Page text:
Affiliations: Emeritus Professor and Coordinator, Labour Law 4.0 niche area, Faculty of Law, University of the Western Cape
Source: Industrial Law Journal, Volume 40 Issue 1, 2019, p. 1 – 11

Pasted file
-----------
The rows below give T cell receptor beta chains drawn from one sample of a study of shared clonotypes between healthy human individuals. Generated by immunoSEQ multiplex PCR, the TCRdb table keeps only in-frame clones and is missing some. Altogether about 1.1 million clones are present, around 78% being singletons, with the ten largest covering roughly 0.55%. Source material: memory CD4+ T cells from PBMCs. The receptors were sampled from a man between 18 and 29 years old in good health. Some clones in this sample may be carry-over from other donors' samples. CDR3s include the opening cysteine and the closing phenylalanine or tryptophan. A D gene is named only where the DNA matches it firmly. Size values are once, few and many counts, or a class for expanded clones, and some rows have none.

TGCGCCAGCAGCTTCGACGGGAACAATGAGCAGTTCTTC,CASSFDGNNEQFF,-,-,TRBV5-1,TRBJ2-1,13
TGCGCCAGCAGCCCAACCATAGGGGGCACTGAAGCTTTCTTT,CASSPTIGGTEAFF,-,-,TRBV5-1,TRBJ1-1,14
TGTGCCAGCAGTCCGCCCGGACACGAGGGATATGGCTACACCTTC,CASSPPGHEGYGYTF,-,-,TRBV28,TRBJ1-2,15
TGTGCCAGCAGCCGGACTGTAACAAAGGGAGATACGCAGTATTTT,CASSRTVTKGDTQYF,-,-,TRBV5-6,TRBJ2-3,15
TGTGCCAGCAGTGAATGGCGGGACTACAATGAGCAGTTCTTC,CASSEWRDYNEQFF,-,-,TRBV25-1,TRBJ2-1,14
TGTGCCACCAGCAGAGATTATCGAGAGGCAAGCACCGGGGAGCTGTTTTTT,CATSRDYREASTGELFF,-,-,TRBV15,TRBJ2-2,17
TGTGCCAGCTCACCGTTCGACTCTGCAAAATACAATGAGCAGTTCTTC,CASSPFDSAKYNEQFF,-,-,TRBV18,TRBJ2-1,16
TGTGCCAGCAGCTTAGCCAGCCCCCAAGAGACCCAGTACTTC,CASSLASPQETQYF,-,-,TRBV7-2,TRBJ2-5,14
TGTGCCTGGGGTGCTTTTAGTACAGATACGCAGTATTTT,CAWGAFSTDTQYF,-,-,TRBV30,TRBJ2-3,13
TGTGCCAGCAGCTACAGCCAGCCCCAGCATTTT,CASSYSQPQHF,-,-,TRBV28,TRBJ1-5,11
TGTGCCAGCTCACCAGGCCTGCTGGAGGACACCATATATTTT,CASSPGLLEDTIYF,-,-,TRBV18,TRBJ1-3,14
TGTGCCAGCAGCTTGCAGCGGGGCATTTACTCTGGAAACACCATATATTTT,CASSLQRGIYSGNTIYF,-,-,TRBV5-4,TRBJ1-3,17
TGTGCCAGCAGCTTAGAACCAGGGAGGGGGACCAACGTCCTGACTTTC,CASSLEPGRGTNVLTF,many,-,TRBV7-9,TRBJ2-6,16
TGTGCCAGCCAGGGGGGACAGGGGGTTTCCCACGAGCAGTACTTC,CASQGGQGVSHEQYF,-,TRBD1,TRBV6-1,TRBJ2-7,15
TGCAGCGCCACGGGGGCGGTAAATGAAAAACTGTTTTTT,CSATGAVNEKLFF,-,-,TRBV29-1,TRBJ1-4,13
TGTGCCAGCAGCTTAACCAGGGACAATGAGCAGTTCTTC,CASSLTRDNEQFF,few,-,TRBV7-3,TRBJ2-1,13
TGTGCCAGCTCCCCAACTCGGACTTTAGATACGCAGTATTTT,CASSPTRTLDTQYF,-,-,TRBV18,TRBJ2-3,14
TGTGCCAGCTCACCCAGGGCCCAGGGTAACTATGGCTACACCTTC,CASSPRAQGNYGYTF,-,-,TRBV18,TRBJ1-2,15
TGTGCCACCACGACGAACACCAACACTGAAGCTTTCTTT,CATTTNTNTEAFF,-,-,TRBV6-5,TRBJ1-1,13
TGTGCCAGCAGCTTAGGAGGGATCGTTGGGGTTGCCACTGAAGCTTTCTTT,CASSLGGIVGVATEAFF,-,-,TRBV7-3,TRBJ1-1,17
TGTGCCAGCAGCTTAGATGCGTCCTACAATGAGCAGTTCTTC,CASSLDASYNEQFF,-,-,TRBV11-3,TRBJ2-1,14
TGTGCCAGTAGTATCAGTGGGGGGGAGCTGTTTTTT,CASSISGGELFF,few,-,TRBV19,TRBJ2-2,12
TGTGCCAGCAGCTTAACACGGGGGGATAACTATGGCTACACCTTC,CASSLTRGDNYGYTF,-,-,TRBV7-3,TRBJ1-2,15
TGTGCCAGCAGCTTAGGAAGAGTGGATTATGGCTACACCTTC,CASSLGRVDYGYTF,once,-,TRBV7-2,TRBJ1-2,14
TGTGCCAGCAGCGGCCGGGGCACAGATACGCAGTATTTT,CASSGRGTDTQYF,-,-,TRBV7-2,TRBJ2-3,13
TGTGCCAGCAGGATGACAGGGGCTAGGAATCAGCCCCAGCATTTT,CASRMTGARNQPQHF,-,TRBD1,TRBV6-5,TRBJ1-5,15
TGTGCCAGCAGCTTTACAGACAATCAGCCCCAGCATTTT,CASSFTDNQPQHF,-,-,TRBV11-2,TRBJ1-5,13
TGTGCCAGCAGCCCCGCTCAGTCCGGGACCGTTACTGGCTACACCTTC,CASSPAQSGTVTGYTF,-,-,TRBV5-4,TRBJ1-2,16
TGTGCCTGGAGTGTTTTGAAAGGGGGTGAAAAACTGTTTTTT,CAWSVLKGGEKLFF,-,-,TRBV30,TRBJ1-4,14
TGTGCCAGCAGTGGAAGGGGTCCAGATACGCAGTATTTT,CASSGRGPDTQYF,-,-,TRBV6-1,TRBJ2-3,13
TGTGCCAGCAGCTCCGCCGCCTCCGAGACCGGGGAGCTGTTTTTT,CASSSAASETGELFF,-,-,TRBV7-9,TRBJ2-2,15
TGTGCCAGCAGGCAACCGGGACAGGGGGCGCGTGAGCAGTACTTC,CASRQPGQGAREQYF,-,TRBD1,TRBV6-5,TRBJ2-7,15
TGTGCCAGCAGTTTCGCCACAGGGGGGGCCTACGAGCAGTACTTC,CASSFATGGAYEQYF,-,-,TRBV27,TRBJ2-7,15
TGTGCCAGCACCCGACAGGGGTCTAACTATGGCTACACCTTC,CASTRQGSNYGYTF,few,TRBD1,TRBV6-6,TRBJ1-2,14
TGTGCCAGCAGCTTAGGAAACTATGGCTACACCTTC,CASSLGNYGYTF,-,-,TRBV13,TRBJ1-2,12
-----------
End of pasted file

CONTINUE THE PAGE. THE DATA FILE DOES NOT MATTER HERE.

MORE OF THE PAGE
Disruptive technological change, informalisation of work and deepening socio-economic inequality have affected developed and developing countries in recent decades. The ‘fourth industrial revolution’, involving the proliferation of digitalisation, automation, robotics and artificial intelligence, is accelerating the process by creating space for new forms of irregular work. The digital platform economy, epitomised by online providers of goods and services such as Uber, represents a significant stage in this development. Commercial platforms have gained ground by making possible the delivery of goods and services with a minimum of infrastructure and a maximum of flexibility. In practice, if not in principle, this lends itself to the negation of workers’ rights through classifying workers as ‘independent contractors’ even when they are de facto employees, thus posing new challenges for labour law. The article acknowledges the transformative potential of the platform economy as well as the threat it presents to social justice. It examines three responses from the standpoint of reconciling technological advance with the advancement of social justice. The first is the ongoing fight against disguised employment in the form of legal claims by platform workers to be classified as ’employees’ in order to exercise labour rights. The second is an international campaign for the extension of appropriate rights to all workers on commercial platforms, regardless of their contractual status. The third is the development of an alternative paradigm based on worker ownership or collective ownership of platforms, strongly associated with aspirations for social justice. The article considers the strengths and weaknesses of each of these responses. It reflects on their legal and practical implications in light of current technological trends and compatibility with ongoing scientific advance. A possible development, it suggests, is that of ‘convergence’ between the (dominant) commercial platform sector and the aspirations for social justice embodied in the (marginal) collective sector: progressive transformation of the commercial sector, including the establishment of basic rights for all workers, could narrow the gap, giving rise to hybrid forms of enterprise incorporating sustainable features of both. In this process, the promotion of social justice is seen as a precondition for socio-economic sustainability.